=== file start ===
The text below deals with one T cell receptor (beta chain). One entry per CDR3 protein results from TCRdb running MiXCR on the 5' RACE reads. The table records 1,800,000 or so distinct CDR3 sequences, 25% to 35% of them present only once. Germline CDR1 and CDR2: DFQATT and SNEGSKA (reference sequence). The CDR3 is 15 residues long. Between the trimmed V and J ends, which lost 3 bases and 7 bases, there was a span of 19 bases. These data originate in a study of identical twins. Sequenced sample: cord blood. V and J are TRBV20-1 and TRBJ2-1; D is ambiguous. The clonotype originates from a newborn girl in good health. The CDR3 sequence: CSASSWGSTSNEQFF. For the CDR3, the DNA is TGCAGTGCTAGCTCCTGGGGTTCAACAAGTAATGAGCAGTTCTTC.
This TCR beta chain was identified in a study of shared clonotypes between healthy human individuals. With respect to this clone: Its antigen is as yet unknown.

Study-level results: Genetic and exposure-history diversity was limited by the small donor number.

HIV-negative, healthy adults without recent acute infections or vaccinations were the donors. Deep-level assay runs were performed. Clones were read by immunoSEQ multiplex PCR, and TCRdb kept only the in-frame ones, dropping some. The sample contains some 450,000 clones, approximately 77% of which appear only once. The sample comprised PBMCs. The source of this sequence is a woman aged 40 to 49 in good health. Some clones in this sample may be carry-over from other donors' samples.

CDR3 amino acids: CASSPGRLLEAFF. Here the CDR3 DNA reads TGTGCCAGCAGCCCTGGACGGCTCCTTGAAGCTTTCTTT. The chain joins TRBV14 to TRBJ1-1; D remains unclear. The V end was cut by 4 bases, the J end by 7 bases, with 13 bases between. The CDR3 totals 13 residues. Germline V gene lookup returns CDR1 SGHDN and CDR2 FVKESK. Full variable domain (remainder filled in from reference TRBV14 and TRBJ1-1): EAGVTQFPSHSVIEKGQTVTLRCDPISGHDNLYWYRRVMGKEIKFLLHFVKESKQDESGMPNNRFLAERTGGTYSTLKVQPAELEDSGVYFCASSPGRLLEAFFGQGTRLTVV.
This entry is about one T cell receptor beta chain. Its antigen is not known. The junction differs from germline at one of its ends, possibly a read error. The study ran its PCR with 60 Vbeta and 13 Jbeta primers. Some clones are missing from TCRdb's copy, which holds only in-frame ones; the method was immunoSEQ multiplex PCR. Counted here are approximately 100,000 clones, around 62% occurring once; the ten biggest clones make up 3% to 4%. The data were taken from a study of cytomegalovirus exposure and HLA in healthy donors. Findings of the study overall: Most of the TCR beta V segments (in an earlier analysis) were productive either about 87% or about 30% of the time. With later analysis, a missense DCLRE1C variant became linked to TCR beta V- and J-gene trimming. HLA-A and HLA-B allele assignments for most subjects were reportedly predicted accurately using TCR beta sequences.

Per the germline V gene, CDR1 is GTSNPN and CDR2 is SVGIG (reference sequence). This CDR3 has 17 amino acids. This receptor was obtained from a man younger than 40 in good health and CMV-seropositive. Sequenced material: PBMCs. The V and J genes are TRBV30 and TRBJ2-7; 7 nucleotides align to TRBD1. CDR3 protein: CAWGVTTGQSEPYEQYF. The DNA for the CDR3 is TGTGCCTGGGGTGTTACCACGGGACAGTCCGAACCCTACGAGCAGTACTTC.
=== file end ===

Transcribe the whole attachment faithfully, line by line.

The text below deals with one T cell receptor (beta chain). One entry per CDR3 protein results from TCRdb running MiXCR on the 5' RACE reads. The table records 1,800,000 or so distinct CDR3 sequences, 25% to 35% of them present only once. Germline CDR1 and CDR2: DFQATT and SNEGSKA (reference sequence). The CDR3 is 15 residues long. Between the trimmed V and J ends, which lost 3 bases and 7 bases, there was a span of 19 bases. These data originate in a study of identical twins. Sequenced sample: cord blood. V and J are TRBV20-1 and TRBJ2-1; D is ambiguous. The clonotype originates from a newborn girl in good health. The CDR3 sequence: CSASSWGSTSNEQFF. For the CDR3, the DNA is TGCAGTGCTAGCTCCTGGGGTTCAACAAGTAATGAGCAGTTCTTC.
This TCR beta chain was identified in a study of shared clonotypes between healthy human individuals. With respect to this clone: Its antigen is as yet unknown.

Study-level results: Genetic and exposure-history diversity was limited by the small donor number.

HIV-negative, healthy adults without recent acute infections or vaccinations were the donors. Deep-level assay runs were performed. Clones were read by immunoSEQ multiplex PCR, and TCRdb kept only the in-frame ones, dropping some. The sample contains some 450,000 clones, approximately 77% of which appear only once. The sample comprised PBMCs. The source of this sequence is a woman aged 40 to 49 in good health. Some clones in this sample may be carry-over from other donors' samples.

CDR3 amino acids: CASSPGRLLEAFF. Here the CDR3 DNA reads TGTGCCAGCAGCCCTGGACGGCTCCTTGAAGCTTTCTTT. The chain joins TRBV14 to TRBJ1-1; D remains unclear. The V end was cut by 4 bases, the J end by 7 bases, with 13 bases between. The CDR3 totals 13 residues. Germline V gene lookup returns CDR1 SGHDN and CDR2 FVKESK. Full variable domain (remainder filled in from reference TRBV14 and TRBJ1-1): EAGVTQFPSHSVIEKGQTVTLRCDPISGHDNLYWYRRVMGKEIKFLLHFVKESKQDESGMPNNRFLAERTGGTYSTLKVQPAELEDSGVYFCASSPGRLLEAFFGQGTRLTVV.
This entry is about one T cell receptor beta chain. Its antigen is not known. The junction differs from germline at one of its ends, possibly a read error. The study ran its PCR with 60 Vbeta and 13 Jbeta primers. Some clones are missing from TCRdb's copy, which holds only in-frame ones; the method was immunoSEQ multiplex PCR. Counted here are approximately 100,000 clones, around 62% occurring once; the ten biggest clones make up 3% to 4%. The data were taken from a study of cytomegalovirus exposure and HLA in healthy donors. Findings of the study overall: Most of the TCR beta V segments (in an earlier analysis) were productive either about 87% or about 30% of the time. With later analysis, a missense DCLRE1C variant became linked to TCR beta V- and J-gene trimming. HLA-A and HLA-B allele assignments for most subjects were reportedly predicted accurately using TCR beta sequences.

Per the germline V gene, CDR1 is GTSNPN and CDR2 is SVGIG (reference sequence). This CDR3 has 17 amino acids. This receptor was obtained from a man younger than 40 in good health and CMV-seropositive. Sequenced material: PBMCs. The V and J genes are TRBV30 and TRBJ2-7; 7 nucleotides align to TRBD1. CDR3 protein: CAWGVTTGQSEPYEQYF. The DNA for the CDR3 is TGTGCCTGGGGTGTTACCACGGGACAGTCCGAACCCTACGAGCAGTACTTC.